And the mind and the voice of unbelief is disapproval. And so it leaks out all over the place. And so we find 100 different ways to telegraph that disapproval, and then we’re mystified that they never call us. See, Ishmael is a voice that whispers to the wayward mind, and Ishmael speaks to that prodigal and says to him or her, “Oh certainly they love you. Oh yes, they love you. They just don’t like you.” Of course they love you, they’re your parents, of course they love you, they’re in your family. Of course they love you. They’re on record for loving you. You’re just not likable. They don’t really prefer having you around. You kind of represent something that’s kind of appalling to them. You’re disgusting to them.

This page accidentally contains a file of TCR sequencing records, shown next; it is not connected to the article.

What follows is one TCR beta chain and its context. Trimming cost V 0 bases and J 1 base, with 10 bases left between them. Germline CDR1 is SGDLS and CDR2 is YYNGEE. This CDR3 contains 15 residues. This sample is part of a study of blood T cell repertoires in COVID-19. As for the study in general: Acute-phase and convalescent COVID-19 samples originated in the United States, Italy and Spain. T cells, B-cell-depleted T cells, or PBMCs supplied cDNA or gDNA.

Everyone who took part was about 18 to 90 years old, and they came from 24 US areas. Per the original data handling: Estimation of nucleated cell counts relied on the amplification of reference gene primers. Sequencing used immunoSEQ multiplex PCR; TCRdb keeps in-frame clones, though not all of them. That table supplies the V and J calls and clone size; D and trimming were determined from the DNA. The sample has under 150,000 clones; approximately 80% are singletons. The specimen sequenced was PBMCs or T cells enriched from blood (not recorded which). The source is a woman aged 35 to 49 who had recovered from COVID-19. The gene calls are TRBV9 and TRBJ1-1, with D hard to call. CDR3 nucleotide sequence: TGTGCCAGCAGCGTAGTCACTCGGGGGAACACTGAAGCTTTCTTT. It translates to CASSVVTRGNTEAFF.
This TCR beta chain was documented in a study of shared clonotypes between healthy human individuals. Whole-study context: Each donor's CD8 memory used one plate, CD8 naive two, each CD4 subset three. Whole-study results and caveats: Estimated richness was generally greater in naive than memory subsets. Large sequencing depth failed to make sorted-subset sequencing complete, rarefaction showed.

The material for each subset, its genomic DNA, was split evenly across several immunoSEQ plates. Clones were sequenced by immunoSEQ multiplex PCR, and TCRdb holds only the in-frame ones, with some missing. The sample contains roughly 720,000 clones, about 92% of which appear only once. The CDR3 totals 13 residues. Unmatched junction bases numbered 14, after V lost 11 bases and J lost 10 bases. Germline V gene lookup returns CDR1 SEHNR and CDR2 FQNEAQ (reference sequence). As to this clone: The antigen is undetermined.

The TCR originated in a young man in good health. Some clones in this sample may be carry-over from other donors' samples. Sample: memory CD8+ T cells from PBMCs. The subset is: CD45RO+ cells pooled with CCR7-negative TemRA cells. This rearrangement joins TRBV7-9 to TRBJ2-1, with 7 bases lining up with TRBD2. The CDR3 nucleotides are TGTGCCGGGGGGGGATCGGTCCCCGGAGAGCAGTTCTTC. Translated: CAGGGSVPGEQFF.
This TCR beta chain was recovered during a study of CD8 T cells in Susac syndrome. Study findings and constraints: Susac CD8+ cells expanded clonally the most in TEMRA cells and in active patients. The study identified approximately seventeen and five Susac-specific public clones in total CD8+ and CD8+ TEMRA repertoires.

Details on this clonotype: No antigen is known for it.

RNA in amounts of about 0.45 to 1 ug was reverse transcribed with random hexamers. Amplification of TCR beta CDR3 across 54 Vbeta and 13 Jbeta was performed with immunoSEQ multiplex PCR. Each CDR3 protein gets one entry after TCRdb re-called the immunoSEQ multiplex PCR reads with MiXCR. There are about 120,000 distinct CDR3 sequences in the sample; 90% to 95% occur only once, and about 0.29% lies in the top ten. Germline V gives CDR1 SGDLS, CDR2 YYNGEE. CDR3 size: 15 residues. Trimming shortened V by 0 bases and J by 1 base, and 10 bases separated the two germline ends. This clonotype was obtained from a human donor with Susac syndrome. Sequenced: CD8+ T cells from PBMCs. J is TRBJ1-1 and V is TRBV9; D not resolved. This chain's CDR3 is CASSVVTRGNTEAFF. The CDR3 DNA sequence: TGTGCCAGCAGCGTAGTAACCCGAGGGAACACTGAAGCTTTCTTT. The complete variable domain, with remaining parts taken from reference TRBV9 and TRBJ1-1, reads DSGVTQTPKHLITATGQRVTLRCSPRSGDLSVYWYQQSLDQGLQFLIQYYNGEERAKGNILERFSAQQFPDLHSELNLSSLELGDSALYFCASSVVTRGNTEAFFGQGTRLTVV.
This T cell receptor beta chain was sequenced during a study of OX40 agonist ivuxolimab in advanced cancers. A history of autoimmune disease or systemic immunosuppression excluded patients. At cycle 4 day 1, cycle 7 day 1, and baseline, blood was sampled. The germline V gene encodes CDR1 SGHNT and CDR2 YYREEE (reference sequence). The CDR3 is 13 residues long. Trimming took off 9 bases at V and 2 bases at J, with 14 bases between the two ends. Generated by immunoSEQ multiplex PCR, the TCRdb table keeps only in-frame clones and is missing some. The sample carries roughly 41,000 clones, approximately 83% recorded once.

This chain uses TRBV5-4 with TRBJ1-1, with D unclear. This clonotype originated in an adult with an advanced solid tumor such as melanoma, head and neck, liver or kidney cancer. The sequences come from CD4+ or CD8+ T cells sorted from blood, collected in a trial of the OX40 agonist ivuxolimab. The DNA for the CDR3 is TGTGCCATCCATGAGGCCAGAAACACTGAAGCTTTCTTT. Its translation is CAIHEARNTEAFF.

See, one of the things we begin to discover as we wait into this world of prodigality is that the worst lies aren’t the ones that our prodigals tell us. The worst lies are the ones we tell ourselves. This is why rugged love starts with strong enough to face evil. This is why I ask you to turn to Romans 12:9 where the word of God says, let love be genuine. Then, it pulls this second idea right up alongside of it, abhor what is evil. Then, we’re going to talk about the third idea in just a second. Let love be genuine.
The garden offers this extraordinary vision, this remarkable vision of the flourishing life, an existence that if anything was fully true and satisfying and good and delightful, but something happens. What happens? Prone to wander happens because paradise is not enough for these two. I mean, God has one simple rule, just one. That’s all there was, just one, and the serpent seizes upon this small law, this one rule, this one command ultimately based for their good, the serpent seizes upon it and incites this impulse to rebel, this impulse, this instinct to stray, to go rogue.